your database front-end

Single Sign-on

One of the integrations that tends to make the most sense is that of security. Few users enjoy logging in multiple times per day. Fewer still enjoy having to remember multiple sets of credentials as they move around through the systems that are used in your environment. Even more important is the fact that requiring users to log in multiple times on multiple systems with different sets of credentials for each system actually tends to weaken your security. This is because users take to writing their login information down and/or using weak passwords. This also increases the management cost.


One danger of single sign-on is if some of the different entry points for single sign-on allow for easy password interception.   This is a significant danger for web applications because they allow sign on from many potentially insecure environments including coffee shops with no Wi-Fi security or home systems that might have malware installed.  This risk can be mitigated by ensuring the use of SSL certificates on the web servers, and requiring any home systems used to connect to the office to have a reasonable level of safeguards in place.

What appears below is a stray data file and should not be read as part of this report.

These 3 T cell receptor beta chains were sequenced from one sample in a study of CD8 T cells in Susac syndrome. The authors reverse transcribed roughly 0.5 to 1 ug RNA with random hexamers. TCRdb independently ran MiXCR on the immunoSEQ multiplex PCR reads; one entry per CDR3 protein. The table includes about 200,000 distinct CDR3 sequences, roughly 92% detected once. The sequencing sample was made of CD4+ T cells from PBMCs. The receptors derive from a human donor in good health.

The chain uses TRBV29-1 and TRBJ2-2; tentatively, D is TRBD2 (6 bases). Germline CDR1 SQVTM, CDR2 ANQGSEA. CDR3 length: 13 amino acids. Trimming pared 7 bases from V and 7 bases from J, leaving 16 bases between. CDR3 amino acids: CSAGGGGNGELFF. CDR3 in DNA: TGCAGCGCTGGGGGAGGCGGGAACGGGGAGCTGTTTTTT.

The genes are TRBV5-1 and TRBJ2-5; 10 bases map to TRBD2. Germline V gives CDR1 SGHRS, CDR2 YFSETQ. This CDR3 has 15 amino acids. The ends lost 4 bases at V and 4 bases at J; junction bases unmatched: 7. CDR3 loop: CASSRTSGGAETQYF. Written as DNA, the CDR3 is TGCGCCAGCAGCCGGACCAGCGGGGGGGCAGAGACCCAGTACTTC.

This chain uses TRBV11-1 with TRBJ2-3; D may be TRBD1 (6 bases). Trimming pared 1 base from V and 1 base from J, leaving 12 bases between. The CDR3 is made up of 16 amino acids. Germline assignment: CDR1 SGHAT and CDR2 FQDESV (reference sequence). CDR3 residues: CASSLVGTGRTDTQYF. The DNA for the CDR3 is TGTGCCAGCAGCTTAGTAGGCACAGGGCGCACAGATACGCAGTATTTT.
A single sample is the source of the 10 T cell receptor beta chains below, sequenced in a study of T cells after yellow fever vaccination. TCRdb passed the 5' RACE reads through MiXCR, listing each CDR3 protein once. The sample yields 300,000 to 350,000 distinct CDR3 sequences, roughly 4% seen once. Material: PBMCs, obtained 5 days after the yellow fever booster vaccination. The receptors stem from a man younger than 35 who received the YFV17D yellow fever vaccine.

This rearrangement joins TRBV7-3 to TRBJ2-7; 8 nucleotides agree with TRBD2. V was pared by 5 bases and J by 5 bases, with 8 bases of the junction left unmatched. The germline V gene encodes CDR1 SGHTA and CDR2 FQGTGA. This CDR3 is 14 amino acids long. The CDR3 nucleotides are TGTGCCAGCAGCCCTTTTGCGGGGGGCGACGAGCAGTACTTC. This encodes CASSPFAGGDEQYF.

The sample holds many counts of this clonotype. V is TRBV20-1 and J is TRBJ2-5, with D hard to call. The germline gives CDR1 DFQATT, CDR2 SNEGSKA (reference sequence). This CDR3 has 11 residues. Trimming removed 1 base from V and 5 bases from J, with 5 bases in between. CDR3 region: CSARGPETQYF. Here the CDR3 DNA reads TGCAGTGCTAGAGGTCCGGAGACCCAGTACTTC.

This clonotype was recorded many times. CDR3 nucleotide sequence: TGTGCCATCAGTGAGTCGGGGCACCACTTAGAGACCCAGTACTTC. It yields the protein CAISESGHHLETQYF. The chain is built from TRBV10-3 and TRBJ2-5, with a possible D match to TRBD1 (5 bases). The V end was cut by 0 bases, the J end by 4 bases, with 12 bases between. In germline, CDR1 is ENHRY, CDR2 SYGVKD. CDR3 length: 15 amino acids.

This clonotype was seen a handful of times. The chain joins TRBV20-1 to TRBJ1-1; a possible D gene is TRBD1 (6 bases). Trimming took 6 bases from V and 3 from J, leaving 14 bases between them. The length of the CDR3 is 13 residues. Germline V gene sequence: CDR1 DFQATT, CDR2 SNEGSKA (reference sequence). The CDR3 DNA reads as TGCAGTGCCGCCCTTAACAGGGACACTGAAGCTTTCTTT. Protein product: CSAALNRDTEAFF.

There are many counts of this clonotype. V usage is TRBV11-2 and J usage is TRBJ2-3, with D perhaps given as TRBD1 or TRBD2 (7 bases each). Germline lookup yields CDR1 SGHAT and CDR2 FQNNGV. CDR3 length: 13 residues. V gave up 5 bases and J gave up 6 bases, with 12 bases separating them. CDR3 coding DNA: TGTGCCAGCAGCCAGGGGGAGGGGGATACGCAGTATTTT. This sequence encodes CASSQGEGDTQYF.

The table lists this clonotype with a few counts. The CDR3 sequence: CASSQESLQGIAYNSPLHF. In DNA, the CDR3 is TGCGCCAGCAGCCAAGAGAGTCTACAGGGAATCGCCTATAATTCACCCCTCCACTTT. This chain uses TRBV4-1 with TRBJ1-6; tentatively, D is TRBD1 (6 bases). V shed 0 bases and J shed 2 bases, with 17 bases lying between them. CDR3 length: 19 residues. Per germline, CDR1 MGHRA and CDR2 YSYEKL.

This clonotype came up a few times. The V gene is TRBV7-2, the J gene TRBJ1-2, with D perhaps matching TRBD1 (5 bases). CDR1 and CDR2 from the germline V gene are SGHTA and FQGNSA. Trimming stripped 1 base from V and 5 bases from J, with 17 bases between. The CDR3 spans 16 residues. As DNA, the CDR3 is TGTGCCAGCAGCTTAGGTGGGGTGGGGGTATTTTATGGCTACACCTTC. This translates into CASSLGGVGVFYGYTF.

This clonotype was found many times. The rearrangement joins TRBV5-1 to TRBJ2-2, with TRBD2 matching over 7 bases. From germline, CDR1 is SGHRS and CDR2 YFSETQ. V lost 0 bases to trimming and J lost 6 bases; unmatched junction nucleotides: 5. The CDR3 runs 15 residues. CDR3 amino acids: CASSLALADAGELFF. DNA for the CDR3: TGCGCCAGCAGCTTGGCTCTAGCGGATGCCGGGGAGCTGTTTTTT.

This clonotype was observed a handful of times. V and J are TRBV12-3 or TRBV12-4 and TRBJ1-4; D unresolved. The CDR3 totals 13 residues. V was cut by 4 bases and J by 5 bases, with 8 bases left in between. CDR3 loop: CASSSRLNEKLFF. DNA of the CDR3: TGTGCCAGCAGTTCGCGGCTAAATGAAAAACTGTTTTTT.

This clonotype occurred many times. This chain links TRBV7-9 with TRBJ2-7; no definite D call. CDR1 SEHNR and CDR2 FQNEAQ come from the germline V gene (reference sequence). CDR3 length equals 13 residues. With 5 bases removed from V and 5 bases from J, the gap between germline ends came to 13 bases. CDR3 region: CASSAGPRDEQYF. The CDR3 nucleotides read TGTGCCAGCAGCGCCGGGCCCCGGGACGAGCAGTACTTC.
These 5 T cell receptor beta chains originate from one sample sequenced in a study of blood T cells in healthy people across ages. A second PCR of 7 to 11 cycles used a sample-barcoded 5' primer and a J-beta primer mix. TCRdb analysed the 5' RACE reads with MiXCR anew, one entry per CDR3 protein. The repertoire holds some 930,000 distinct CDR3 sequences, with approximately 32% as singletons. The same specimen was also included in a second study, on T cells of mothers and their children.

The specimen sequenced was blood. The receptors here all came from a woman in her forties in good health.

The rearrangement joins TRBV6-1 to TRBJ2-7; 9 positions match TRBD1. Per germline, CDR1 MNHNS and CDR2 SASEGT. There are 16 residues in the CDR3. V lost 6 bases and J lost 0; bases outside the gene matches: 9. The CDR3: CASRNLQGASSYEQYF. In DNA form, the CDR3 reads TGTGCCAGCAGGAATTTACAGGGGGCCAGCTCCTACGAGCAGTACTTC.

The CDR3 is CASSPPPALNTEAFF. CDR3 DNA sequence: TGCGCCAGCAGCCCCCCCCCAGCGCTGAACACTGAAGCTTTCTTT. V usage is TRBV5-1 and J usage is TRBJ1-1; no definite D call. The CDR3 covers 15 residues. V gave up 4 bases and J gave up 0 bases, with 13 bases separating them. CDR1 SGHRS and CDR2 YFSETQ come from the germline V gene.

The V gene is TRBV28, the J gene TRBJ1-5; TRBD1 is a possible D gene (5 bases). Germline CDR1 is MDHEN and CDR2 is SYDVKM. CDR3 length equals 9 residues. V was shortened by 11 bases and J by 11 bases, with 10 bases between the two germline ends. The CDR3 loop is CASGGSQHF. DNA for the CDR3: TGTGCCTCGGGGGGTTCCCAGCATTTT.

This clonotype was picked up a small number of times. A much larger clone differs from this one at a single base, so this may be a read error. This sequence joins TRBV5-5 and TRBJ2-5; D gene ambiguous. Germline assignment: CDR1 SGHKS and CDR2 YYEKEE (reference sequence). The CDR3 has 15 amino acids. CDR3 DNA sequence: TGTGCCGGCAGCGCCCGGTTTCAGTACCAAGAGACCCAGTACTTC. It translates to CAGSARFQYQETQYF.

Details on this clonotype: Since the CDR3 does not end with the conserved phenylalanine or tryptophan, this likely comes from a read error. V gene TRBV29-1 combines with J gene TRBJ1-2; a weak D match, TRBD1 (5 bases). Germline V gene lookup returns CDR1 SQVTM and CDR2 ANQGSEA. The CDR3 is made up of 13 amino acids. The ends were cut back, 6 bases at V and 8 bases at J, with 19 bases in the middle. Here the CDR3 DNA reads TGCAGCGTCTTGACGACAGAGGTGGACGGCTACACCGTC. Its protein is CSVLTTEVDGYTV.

Setting up Single Sign-on

How you setup single sign-on depends on what you want your single source of users to be.  For more details on the authentication options and setup in dbFront please see: Authentication Overview

Windows Active Directory

If your single source of users is Windows Active Directory then you would setup the dbFront Service to point directly to your domain.  Additionally you would setup several groups to restrict access to dbFront, both for administrators and regular users.   For more information see: Windows Authentication.

Database Authentication

If your single source of users is contained in a Database then you can setup dbFront so that it will validate users using a stored procedure.   For more details see: Database Authentication.

User Profiles

In addition to both of the above options, you can use the requirement for a Database Profile to restrict or manage user access to individual databases.  For more details see: User Profiles.

Connection Reuse

Some implementations of Single Sign-on also cover the reusing of credentials/sessions between systems.  This means that a user could Sign-on once and then travel between the various systems without having to Sign-on multiple times.  dbFront is not yet capable of this level of integration.

More Security Options

For more security options see: Authentication Overview

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